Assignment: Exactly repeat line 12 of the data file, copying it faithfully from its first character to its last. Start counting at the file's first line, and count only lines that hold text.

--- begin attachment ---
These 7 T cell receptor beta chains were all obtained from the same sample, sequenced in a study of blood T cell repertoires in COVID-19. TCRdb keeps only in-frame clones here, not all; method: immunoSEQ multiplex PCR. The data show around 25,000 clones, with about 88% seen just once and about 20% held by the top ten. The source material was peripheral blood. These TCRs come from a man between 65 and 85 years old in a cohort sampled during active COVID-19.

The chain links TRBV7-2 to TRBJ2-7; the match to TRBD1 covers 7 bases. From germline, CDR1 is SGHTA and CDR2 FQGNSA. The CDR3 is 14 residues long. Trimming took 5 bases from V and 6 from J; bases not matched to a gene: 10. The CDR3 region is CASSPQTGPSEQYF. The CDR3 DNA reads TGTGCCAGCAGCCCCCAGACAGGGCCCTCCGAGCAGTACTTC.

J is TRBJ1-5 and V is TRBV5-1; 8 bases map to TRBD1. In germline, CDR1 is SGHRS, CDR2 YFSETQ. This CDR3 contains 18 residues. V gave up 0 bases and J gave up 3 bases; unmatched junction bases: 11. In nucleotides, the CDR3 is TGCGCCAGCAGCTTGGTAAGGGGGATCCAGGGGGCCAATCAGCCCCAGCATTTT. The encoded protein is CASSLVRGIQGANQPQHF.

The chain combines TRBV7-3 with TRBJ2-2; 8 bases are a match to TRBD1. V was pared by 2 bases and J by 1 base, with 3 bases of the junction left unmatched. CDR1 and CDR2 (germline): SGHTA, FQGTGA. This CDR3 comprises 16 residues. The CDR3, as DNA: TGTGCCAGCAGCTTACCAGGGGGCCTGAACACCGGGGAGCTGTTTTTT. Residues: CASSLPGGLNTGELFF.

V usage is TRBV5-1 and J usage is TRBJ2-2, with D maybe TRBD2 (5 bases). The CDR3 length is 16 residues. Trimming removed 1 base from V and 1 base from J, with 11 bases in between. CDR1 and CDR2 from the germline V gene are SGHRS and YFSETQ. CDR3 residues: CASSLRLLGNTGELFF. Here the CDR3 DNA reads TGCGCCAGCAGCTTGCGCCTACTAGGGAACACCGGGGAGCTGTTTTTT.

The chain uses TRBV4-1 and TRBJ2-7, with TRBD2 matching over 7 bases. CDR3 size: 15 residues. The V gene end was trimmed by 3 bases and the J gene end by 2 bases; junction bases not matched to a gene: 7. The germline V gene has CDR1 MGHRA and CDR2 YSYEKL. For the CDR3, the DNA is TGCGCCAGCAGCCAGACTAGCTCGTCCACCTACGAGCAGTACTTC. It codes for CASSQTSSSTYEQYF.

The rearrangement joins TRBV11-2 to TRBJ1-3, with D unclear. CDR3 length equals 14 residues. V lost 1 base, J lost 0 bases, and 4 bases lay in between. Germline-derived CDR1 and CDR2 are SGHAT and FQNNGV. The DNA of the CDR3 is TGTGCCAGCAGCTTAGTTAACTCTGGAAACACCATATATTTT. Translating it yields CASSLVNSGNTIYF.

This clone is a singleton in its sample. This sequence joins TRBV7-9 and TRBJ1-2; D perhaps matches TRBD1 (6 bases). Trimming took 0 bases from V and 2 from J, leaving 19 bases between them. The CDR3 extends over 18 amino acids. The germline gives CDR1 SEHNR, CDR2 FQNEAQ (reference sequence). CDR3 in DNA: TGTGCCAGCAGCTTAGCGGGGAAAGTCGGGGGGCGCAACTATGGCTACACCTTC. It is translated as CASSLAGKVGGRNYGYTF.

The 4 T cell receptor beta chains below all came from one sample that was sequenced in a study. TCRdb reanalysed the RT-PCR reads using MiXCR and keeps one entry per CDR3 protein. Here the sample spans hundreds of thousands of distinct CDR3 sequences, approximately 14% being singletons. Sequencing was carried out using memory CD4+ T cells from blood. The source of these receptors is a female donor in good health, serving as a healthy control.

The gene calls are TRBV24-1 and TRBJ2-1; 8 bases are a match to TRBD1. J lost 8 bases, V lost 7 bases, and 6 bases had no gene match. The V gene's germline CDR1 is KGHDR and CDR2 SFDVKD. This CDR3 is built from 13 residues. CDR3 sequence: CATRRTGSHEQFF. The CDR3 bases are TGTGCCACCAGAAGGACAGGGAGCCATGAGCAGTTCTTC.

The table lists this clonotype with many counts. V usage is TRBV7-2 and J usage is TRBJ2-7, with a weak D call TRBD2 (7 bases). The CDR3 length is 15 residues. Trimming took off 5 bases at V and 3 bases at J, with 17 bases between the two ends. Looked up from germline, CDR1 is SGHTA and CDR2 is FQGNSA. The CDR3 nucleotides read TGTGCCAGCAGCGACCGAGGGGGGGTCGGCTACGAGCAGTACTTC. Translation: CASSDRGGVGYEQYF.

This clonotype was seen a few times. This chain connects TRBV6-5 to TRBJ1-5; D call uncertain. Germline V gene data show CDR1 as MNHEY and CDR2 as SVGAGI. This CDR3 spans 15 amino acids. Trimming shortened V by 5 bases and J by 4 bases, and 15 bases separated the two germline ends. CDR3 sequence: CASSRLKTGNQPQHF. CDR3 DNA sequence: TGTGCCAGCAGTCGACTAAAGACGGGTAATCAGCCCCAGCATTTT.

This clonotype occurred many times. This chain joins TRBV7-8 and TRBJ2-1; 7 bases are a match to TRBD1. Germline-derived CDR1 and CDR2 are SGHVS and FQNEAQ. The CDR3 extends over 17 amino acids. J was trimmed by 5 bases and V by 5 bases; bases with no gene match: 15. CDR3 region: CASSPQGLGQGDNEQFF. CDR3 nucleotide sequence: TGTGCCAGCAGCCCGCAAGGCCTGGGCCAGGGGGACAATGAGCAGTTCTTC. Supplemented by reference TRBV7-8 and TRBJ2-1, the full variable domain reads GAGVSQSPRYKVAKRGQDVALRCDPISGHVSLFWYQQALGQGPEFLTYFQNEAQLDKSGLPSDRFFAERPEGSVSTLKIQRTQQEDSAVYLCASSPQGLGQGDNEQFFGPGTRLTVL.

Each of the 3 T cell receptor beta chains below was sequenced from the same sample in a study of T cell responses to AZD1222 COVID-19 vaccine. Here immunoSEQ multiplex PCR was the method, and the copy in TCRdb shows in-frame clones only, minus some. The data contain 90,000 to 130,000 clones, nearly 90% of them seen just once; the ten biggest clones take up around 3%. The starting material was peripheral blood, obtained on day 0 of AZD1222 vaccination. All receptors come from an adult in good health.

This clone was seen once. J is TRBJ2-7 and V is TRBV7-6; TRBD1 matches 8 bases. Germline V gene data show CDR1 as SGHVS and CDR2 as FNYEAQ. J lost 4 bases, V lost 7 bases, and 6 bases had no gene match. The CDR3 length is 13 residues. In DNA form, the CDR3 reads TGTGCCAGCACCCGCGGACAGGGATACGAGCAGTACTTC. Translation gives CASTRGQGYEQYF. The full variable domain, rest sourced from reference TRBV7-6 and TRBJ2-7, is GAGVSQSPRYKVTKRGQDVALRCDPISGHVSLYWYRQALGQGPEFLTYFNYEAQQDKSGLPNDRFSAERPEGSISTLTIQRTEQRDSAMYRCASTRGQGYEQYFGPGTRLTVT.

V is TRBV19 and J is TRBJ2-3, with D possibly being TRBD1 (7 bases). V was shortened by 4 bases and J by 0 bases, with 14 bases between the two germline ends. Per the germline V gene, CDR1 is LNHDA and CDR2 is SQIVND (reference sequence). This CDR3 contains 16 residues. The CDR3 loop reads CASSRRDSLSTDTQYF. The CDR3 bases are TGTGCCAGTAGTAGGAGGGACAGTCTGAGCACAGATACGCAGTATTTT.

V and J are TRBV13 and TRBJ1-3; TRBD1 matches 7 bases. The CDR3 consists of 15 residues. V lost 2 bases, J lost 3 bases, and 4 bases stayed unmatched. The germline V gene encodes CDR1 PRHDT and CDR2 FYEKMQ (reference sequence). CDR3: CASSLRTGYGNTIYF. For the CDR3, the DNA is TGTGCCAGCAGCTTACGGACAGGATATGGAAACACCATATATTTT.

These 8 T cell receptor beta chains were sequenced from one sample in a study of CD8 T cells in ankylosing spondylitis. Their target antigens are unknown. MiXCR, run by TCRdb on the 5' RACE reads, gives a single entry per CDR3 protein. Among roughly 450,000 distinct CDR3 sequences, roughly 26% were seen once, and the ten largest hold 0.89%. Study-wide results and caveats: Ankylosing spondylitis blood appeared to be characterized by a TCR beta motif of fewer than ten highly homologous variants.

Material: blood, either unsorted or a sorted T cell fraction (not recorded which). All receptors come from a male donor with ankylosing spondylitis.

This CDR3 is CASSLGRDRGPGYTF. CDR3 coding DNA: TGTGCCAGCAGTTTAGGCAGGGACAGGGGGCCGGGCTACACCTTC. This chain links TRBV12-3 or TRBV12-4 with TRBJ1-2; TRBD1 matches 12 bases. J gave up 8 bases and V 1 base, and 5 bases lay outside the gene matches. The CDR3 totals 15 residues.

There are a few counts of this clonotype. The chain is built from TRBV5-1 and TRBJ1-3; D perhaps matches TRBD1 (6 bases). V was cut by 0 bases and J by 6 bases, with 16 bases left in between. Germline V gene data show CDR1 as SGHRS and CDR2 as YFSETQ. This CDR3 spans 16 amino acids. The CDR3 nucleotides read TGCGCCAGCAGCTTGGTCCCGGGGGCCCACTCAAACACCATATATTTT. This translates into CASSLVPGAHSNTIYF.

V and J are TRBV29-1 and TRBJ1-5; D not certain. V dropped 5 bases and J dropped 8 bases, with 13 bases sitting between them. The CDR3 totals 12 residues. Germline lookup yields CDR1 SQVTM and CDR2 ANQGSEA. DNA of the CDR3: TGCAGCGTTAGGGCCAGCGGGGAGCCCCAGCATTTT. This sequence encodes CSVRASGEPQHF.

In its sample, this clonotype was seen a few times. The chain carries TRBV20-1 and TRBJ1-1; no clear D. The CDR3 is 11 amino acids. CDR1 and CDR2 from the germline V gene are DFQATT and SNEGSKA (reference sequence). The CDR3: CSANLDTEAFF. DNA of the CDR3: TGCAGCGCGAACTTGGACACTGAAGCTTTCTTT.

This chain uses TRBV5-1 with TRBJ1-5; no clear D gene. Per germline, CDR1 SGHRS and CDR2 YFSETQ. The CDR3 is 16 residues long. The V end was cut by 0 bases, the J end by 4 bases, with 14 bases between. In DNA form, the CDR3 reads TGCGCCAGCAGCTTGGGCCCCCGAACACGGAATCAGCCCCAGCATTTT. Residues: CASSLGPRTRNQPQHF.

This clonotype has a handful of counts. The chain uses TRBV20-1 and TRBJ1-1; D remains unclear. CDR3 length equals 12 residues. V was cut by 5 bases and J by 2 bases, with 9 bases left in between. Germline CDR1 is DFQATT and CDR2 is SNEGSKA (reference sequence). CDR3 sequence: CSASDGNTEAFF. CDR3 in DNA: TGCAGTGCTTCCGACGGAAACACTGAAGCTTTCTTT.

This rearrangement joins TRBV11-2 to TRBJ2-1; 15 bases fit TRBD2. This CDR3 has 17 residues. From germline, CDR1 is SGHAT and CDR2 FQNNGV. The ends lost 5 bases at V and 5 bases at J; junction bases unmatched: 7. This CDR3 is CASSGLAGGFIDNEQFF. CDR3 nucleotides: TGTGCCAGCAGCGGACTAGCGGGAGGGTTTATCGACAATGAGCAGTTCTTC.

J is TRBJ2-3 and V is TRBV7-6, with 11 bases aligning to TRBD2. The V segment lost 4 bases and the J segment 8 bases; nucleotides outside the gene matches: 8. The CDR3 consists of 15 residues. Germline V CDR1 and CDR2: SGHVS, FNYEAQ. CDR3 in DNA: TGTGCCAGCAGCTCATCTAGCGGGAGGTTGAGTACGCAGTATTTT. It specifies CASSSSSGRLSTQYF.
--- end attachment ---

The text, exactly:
This clonotype was seen a few times. This chain connects TRBV6-5 to TRBJ1-5; D call uncertain. Germline V gene data show CDR1 as MNHEY and CDR2 as SVGAGI. This CDR3 spans 15 amino acids. Trimming shortened V by 5 bases and J by 4 bases, and 15 bases separated the two germline ends. CDR3 sequence: CASSRLKTGNQPQHF. CDR3 DNA sequence: TGTGCCAGCAGTCGACTAAAGACGGGTAATCAGCCCCAGCATTTT.